Really. It is funny that I have an outlet for art. That it is one of the few things in life that I cherish (aside from the kids).

 

Í don't find it funny. Some people like skiing, flying or bike riding and spend similar amounts for their hobby.

 

Do you find it funny that people take their families skiing for xmas, which you can do for around 35k. Think tickets, clothes, ski school, ski hire, accom, lift passes etc and multiple by the number of kids you have.

 

I find it hard to see the humour.

 

**** me dead - now I've heard it all.

 

Marie Antoinette is alive and well.

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robhat

OP, if it makes you feel better, your assumptions about what you think you should be able to afford are not uncommon and perhaps not even unreasonable. My husband often complains about what we can't afford, mostly because he's an actuary and actually earns a lot so he feels he should be able to afford a lot. Not helped by the fact that his parents and people of their generation assume that we can afford certain things because they could when they were our age. But times change and we live in an expensive part of the world and housing costs do eat up a lot of our income. We're learning to accept it. Plenty of people aren't though. A friend of mine is a financial planner and the messes she has to try and fix for people all because they assume they can afford things they really can't. It's a VERY common problem!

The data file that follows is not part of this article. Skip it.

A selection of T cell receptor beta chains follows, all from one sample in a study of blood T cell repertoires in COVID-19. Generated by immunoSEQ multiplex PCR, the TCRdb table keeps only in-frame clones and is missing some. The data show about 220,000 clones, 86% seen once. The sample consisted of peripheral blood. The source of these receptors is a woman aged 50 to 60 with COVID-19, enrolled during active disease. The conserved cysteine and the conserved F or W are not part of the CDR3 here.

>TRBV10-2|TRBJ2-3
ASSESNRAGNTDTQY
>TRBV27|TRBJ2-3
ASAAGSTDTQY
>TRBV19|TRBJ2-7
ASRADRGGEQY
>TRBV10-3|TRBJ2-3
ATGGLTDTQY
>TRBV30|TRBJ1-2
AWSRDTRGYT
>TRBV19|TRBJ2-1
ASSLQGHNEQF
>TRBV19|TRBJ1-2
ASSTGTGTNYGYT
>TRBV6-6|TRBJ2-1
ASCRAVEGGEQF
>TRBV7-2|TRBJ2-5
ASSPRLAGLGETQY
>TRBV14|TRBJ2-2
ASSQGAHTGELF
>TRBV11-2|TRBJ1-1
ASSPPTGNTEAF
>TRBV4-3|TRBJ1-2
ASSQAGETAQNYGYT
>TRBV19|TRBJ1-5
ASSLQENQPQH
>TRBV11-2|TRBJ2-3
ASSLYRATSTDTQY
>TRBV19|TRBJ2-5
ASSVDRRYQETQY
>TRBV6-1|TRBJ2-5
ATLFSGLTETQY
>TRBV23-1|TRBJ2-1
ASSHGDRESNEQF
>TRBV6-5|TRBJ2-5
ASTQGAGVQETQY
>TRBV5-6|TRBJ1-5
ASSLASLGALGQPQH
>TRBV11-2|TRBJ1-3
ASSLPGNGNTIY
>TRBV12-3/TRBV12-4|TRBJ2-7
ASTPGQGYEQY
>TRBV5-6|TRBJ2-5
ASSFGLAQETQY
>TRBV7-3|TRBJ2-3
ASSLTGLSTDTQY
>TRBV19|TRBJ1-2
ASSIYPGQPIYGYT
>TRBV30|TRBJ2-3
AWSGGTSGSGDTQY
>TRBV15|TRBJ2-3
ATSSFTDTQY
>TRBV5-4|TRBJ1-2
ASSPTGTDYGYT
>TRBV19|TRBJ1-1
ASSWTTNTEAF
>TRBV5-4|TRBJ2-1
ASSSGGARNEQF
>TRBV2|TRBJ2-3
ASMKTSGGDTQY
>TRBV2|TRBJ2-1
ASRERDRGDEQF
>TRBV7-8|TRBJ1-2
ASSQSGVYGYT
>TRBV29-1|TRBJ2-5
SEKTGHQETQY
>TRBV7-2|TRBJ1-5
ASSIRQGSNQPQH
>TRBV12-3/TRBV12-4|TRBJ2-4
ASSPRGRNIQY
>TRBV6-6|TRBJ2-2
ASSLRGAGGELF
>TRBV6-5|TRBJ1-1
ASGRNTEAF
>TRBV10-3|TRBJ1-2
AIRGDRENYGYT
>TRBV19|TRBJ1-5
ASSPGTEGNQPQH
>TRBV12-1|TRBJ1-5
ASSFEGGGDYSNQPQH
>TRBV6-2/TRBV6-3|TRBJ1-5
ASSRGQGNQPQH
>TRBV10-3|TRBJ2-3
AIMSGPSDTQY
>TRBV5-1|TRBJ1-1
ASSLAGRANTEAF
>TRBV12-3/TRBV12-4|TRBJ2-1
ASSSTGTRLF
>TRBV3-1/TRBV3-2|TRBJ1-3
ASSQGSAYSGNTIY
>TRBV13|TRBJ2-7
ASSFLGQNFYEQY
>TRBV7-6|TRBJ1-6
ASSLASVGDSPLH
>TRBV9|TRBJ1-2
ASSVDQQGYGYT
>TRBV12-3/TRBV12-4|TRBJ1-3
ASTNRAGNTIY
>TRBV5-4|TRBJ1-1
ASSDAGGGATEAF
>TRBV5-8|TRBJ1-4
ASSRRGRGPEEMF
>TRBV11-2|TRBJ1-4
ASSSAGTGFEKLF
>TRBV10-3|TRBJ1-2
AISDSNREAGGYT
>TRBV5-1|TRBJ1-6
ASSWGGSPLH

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mumpteen

OP, I know how you feel about the school. When my kids were starting school, I felt like not only did I have to put them in private but if I didn't, it would ruin their lives. It really felt like the most important thing in the world.

 

So we scrimped and constantly stressed about trying to earn more money to cover everything. As PP said, it's not just tuition but also all the extras, as well as the fact that their schoolmates are better off financially and so have newer toys and expensive holidays that we didn't have.

 

Now, with the benefit of hindsight, I cannot see the value in private over public. It comes down to each individual teacher, sometimes they get an amazing one and sometimes they get a shocker. Regardless of what you are paying.

 

Without the burden of school fees, we are more relaxed and enjoying our now teenaged kids (and finally paying off the credit card debt we accumulated in order to survive :( )

 

An observation I've made is that private schools are businesses and they use every opportunity to market themselves, including subtle brainwashing to the student body and manipulative tactics to parents. They'll play on your fears about public schools in order to keep you as a customer.

 

One of the schools my kids went to was religious but the majority of students were not. So just be aware that if your DD is sensitive about her Christian beliefs, the school might not be the shelter you are hoping for.

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Hands Up

Naans, really? You can’t see that talking about extravagant tastes in a thread about struggling to put food on the table is insensitive and bragging to boot? Just stop.

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Freddie'sMum

OP - I answered earlier about how DH and I struggled to pay the so-called "lower fees" at our local Catholic primary school - and we only have 2 kids !